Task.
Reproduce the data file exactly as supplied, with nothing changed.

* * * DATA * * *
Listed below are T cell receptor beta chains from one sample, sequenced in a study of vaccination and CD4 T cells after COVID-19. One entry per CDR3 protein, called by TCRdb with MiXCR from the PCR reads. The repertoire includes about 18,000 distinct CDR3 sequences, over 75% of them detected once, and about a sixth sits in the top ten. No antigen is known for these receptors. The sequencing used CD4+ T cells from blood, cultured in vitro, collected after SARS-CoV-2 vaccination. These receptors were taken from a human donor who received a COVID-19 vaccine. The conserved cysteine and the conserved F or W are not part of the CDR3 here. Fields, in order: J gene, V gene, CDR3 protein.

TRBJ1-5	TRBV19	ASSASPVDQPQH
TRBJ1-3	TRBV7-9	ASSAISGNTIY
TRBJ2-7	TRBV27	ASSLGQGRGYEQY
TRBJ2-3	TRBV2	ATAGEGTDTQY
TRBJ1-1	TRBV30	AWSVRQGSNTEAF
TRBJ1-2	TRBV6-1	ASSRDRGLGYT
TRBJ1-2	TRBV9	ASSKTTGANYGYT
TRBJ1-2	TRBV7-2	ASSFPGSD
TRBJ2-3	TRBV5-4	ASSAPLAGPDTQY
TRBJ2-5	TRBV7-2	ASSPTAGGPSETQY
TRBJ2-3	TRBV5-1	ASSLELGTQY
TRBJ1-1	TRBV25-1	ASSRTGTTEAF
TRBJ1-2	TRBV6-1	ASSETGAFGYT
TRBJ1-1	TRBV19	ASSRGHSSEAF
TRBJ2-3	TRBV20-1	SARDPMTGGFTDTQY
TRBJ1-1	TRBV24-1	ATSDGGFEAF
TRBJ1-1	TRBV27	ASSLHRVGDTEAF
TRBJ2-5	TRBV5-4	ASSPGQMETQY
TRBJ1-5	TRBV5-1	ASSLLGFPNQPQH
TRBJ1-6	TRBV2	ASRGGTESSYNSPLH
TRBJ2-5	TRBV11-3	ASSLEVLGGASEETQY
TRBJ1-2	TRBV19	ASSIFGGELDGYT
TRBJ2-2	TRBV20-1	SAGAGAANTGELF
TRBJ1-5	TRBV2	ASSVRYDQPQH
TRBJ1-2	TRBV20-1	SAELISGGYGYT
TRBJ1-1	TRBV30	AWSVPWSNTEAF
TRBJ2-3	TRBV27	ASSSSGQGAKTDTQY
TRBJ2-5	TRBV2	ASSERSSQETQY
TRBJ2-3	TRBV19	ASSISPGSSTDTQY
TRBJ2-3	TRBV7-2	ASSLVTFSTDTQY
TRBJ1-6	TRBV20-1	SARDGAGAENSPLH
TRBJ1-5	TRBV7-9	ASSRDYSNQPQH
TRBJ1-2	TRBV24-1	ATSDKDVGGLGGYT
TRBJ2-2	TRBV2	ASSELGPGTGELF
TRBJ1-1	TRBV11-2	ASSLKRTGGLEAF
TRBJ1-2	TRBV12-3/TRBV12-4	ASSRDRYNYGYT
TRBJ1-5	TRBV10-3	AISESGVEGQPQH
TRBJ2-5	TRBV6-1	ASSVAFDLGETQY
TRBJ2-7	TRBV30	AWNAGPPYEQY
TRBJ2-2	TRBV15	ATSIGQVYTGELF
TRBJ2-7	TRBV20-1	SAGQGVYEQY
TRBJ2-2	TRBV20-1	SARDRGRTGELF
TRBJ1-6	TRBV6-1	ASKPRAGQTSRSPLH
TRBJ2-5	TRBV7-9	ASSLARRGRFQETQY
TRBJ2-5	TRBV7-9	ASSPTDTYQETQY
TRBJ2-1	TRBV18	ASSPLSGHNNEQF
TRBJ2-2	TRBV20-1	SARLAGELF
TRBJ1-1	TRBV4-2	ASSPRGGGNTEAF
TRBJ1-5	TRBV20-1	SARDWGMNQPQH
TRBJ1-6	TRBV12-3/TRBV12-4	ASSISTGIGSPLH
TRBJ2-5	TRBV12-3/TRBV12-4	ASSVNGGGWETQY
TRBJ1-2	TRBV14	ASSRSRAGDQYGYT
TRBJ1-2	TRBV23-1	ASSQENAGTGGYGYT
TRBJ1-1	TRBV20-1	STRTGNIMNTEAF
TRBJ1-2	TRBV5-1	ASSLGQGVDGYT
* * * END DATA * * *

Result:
Listed below are T cell receptor beta chains from one sample, sequenced in a study of vaccination and CD4 T cells after COVID-19. One entry per CDR3 protein, called by TCRdb with MiXCR from the PCR reads. The repertoire includes about 18,000 distinct CDR3 sequences, over 75% of them detected once, and about a sixth sits in the top ten. No antigen is known for these receptors. The sequencing used CD4+ T cells from blood, cultured in vitro, collected after SARS-CoV-2 vaccination. These receptors were taken from a human donor who received a COVID-19 vaccine. The conserved cysteine and the conserved F or W are not part of the CDR3 here. Fields, in order: J gene, V gene, CDR3 protein.

TRBJ1-5	TRBV19	ASSASPVDQPQH
TRBJ1-3	TRBV7-9	ASSAISGNTIY
TRBJ2-7	TRBV27	ASSLGQGRGYEQY
TRBJ2-3	TRBV2	ATAGEGTDTQY
TRBJ1-1	TRBV30	AWSVRQGSNTEAF
TRBJ1-2	TRBV6-1	ASSRDRGLGYT
TRBJ1-2	TRBV9	ASSKTTGANYGYT
TRBJ1-2	TRBV7-2	ASSFPGSD
TRBJ2-3	TRBV5-4	ASSAPLAGPDTQY
TRBJ2-5	TRBV7-2	ASSPTAGGPSETQY
TRBJ2-3	TRBV5-1	ASSLELGTQY
TRBJ1-1	TRBV25-1	ASSRTGTTEAF
TRBJ1-2	TRBV6-1	ASSETGAFGYT
TRBJ1-1	TRBV19	ASSRGHSSEAF
TRBJ2-3	TRBV20-1	SARDPMTGGFTDTQY
TRBJ1-1	TRBV24-1	ATSDGGFEAF
TRBJ1-1	TRBV27	ASSLHRVGDTEAF
TRBJ2-5	TRBV5-4	ASSPGQMETQY
TRBJ1-5	TRBV5-1	ASSLLGFPNQPQH
TRBJ1-6	TRBV2	ASRGGTESSYNSPLH
TRBJ2-5	TRBV11-3	ASSLEVLGGASEETQY
TRBJ1-2	TRBV19	ASSIFGGELDGYT
TRBJ2-2	TRBV20-1	SAGAGAANTGELF
TRBJ1-5	TRBV2	ASSVRYDQPQH
TRBJ1-2	TRBV20-1	SAELISGGYGYT
TRBJ1-1	TRBV30	AWSVPWSNTEAF
TRBJ2-3	TRBV27	ASSSSGQGAKTDTQY
TRBJ2-5	TRBV2	ASSERSSQETQY
TRBJ2-3	TRBV19	ASSISPGSSTDTQY
TRBJ2-3	TRBV7-2	ASSLVTFSTDTQY
TRBJ1-6	TRBV20-1	SARDGAGAENSPLH
TRBJ1-5	TRBV7-9	ASSRDYSNQPQH
TRBJ1-2	TRBV24-1	ATSDKDVGGLGGYT
TRBJ2-2	TRBV2	ASSELGPGTGELF
TRBJ1-1	TRBV11-2	ASSLKRTGGLEAF
TRBJ1-2	TRBV12-3/TRBV12-4	ASSRDRYNYGYT
TRBJ1-5	TRBV10-3	AISESGVEGQPQH
TRBJ2-5	TRBV6-1	ASSVAFDLGETQY
TRBJ2-7	TRBV30	AWNAGPPYEQY
TRBJ2-2	TRBV15	ATSIGQVYTGELF
TRBJ2-7	TRBV20-1	SAGQGVYEQY
TRBJ2-2	TRBV20-1	SARDRGRTGELF
TRBJ1-6	TRBV6-1	ASKPRAGQTSRSPLH
TRBJ2-5	TRBV7-9	ASSLARRGRFQETQY
TRBJ2-5	TRBV7-9	ASSPTDTYQETQY
TRBJ2-1	TRBV18	ASSPLSGHNNEQF
TRBJ2-2	TRBV20-1	SARLAGELF
TRBJ1-1	TRBV4-2	ASSPRGGGNTEAF
TRBJ1-5	TRBV20-1	SARDWGMNQPQH
TRBJ1-6	TRBV12-3/TRBV12-4	ASSISTGIGSPLH
TRBJ2-5	TRBV12-3/TRBV12-4	ASSVNGGGWETQY
TRBJ1-2	TRBV14	ASSRSRAGDQYGYT
TRBJ1-2	TRBV23-1	ASSQENAGTGGYGYT
TRBJ1-1	TRBV20-1	STRTGNIMNTEAF
TRBJ1-2	TRBV5-1	ASSLGQGVDGYT